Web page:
2022 (English)In: Sex Education: Sexuality, Society and Learning, ISSN 1468-1811, E-ISSN 1472-0825, Vol. 22, no 5, p. 521-537Article in journal (Refereed) Published
Abstract [en]

Shortcomings in sex and relationship education (SRE) related to norms and lesbian, gay, bisexual, transgender, queer, intersex, asexuality (LGBTQIA) perspectives have been reported internationally and in Sweden. This paper reports on findings from a critical study of SRE content in Swedish biology textbooks for 13- to 16-year-old pupils, with the aim of revealing which sexual orientations and bodies are made visible or invisible in the texts. About 200 quotations were selected and analysed, quantitatively and qualitatively, with a focus on limitations and possibilities. The results show that LGBT content is visible in all SRE chapters. However, sexual orientation is often constructed as fixed. Furthermore, stereotypical gender binaries are reinforced via heteronormative assumptions regarding hormones, genitals and reproduction, focusing on differences instead of similarities, and thus limiting the‌ potential to widen non-binary perceptions of bodies and sexualities. Our quantitative analyses reveal that there are few, if any, queer, intersex, asexual or crip/disability representations. If gaps in young people’s knowledge regarding norms, intersex, asexuality, queer and crip sexualities are to be filled in order to promote equality and diversity, it is important to rethink the SRE content of Swedish biology textbooks.

Place, publisher, year, edition, pages
Routledge, 2022
Keywords
crip, heteronormativity, queer, Sexualities, textbooks
National Category
Gender Studies Didactics
Identifiers
urn:nbn:se:umu:diva-187934 (URN)10.1080/14681811.2021.1966407 (DOI)000698221900001 ()2-s2.0-85115264403 (Scopus ID)
Available from: 2021-09-27 Created: 2021-09-27 Last updated: 2023-12-19Bibliographically approved
Silfver, E., Gonsalves, A. J., Danielsson, A. T. & Berge, M. (2022). Gender equality as a resource and a dilemma: interpretative repertoires in engineering education in Sweden. Gender and Education, 34(8), 923-939
Open this publication in new window or tab >>Gender equality as a resource and a dilemma: interpretative repertoires in engineering education in Sweden
2022 (English)In: Gender and Education, ISSN 0954-0253, E-ISSN 1360-0516, Vol. 34, no 8, p. 923-939Article in journal (Refereed) Published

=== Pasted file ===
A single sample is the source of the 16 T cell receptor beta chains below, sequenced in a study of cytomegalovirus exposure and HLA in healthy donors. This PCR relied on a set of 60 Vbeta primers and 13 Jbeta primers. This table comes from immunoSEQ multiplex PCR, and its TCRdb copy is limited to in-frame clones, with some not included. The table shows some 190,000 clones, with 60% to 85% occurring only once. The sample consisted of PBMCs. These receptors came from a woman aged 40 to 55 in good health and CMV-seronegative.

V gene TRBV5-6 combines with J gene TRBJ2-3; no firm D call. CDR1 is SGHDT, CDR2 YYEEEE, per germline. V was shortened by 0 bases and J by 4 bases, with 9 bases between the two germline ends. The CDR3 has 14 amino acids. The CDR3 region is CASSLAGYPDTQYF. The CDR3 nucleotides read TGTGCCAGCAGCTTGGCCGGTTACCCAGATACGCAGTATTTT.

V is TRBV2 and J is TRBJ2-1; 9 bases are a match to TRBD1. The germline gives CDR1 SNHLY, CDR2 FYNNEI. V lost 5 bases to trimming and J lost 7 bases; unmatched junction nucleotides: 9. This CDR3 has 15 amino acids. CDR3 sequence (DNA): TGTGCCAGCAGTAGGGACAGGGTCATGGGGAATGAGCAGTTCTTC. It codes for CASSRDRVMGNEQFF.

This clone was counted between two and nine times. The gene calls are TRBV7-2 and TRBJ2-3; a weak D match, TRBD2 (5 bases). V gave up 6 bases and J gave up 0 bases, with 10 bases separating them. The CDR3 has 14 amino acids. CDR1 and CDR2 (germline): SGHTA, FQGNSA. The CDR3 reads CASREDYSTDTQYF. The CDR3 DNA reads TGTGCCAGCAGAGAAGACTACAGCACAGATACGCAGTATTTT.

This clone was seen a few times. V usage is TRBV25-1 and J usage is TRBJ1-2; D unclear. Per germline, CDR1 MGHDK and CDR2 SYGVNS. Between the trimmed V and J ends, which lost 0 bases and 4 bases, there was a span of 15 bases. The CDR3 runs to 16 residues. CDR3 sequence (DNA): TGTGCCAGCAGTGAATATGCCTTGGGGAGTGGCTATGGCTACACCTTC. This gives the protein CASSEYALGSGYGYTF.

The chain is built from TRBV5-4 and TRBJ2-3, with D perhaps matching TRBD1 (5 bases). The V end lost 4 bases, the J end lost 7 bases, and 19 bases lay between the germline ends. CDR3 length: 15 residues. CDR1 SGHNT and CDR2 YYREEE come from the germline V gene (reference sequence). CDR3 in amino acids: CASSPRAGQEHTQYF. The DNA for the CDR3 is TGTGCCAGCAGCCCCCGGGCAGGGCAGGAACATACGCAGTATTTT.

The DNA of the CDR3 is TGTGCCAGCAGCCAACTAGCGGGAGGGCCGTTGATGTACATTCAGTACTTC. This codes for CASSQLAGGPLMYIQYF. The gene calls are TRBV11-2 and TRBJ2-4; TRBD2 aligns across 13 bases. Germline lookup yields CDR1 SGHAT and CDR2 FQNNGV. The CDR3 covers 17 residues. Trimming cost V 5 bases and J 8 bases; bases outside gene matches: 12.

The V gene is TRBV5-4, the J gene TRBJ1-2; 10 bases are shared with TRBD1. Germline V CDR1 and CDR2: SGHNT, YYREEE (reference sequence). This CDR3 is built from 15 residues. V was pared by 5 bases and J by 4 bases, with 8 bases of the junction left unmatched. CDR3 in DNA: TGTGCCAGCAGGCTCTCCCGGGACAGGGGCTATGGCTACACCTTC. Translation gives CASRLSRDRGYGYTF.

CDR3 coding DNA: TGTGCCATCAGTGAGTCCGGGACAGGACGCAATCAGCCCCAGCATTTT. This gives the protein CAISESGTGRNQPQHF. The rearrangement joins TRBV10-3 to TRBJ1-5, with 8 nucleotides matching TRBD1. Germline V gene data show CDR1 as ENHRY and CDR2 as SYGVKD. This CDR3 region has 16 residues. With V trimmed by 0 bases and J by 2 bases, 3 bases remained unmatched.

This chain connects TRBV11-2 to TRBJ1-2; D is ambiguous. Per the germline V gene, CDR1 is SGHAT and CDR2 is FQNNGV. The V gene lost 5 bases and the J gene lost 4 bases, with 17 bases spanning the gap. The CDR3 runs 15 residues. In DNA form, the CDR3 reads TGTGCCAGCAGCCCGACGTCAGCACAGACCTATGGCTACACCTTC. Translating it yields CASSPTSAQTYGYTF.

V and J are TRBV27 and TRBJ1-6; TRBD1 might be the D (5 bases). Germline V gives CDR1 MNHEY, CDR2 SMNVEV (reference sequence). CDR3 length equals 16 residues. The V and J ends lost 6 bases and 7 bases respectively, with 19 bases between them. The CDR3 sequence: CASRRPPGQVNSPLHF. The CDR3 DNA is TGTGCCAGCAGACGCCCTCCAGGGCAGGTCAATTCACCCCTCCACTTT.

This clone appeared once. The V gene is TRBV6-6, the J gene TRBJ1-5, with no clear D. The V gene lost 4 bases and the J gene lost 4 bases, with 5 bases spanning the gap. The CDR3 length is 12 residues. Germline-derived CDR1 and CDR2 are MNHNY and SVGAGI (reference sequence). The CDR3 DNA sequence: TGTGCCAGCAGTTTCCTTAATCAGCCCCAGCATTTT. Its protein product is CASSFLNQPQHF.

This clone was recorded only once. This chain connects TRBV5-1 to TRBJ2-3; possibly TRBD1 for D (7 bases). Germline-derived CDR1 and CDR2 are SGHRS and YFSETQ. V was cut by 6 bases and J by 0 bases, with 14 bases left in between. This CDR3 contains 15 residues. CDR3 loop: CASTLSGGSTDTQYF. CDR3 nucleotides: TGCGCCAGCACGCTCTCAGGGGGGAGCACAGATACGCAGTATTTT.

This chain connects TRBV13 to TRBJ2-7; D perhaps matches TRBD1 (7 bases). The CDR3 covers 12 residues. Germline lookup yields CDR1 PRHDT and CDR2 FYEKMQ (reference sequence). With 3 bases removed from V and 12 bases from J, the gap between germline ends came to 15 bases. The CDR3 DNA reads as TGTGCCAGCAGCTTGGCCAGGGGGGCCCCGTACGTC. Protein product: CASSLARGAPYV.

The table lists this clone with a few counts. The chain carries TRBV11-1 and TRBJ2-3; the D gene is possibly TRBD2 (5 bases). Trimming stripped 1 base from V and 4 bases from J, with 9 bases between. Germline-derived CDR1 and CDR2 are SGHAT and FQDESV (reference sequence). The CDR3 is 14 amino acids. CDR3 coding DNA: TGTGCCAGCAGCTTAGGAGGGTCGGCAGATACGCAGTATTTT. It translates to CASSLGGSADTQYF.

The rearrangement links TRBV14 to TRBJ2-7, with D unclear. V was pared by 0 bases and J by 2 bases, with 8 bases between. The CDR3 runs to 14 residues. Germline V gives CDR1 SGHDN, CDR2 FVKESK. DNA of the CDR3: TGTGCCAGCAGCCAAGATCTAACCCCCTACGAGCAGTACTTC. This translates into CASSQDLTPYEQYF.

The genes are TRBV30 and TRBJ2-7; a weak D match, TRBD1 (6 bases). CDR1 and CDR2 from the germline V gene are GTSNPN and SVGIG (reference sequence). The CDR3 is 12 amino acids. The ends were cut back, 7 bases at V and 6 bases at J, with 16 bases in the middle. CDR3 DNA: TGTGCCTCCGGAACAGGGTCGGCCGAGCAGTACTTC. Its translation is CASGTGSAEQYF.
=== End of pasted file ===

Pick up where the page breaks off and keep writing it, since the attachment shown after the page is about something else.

Abstract [en]

This article explores how female university students’ abilities to present themselves as ‘authentic’ engineers are imbricated with discursive constructions of gender and gender equality. The empirical data comes from interviews and video diaries collected with three female engineering students. The analysis demonstrates the power of the Swedish gender equality discourse to inform the students’ talk as they negotiate their gendered identities to become intelligible as engineering students and engineers. We suggest that gender equality is used as a resource in the repertoires, but we also demonstrate that this discourse becomes a dilemma in that it limits possibilities for gender performances to go beyond old patterns. Despite this, the article still shows three unique ways of negotiating gender and other social categories in different situations connected to university learning and participation in internships.

Place, publisher, year, edition, pages
Routledge, 2022
Keywords
Women engineering students, negotiations, ‘authentic’ engineers, gender equality discourse
National Category
Pedagogy
Identifiers
urn:nbn:se:umu:diva-186655 (URN)10.1080/09540253.2021.1963419 (DOI)000682368200001 ()2-s2.0-85112670456 (Scopus ID)
Available from: 2021-08-16 Created: 2021-08-16 Last updated: 2022-12-30Bibliographically approved
Pettersson, G., Ström, K., Silfver, E., Knutsen, O. & Dahlgren, I. (2021). Gemensamma Vägar: gränslöst nordiskt "praktiknära" specialpedagogiskt samarbete. In: Gerd Pettersson; Oddbjørn Knutsen; Eva Silfver; Kristina Ström (Ed.), Praktiknära pedagogisk forskning i det lärande nordiska nätverket Gemensamma Vägar: en antologi (pp. 7-10). Umeå: Pedagogiska institutionen, Umeå universitet
Open this publication in new window or tab >>Gemensamma Vägar: gränslöst nordiskt "praktiknära" specialpedagogiskt samarbete
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2021 (Swedish)In: Praktiknära pedagogisk forskning i det lärande nordiska nätverket Gemensamma Vägar: en antologi / [ed] Gerd Pettersson; Oddbjørn Knutsen; Eva Silfver; Kristina Ström, Umeå: Pedagogiska institutionen, Umeå universitet , 2021, p. 7-10Chapter in book (Other academic)
Place, publisher, year, edition, pages
Umeå: Pedagogiska institutionen, Umeå universitet, 2021
Series
Pedagogiska rapporter från Pedagogiska institutionen, ISSN 1403-6169 ; 100
National Category
Pedagogy
Identifiers
urn:nbn:se:umu:diva-189010 (URN)9789178555611 (ISBN)
Available from: 2021-11-01 Created: 2021-11-01 Last updated: 2021-11-01Bibliographically approved
Pettersson, G., Knutsen, O., Silfver, E. & Ström, K. (Eds.). (2021). Praktiknära pedagogisk forskning i det lärande nordiska nätverket Gemensamma Vägar: en antologi. Umeå: Umeå universitet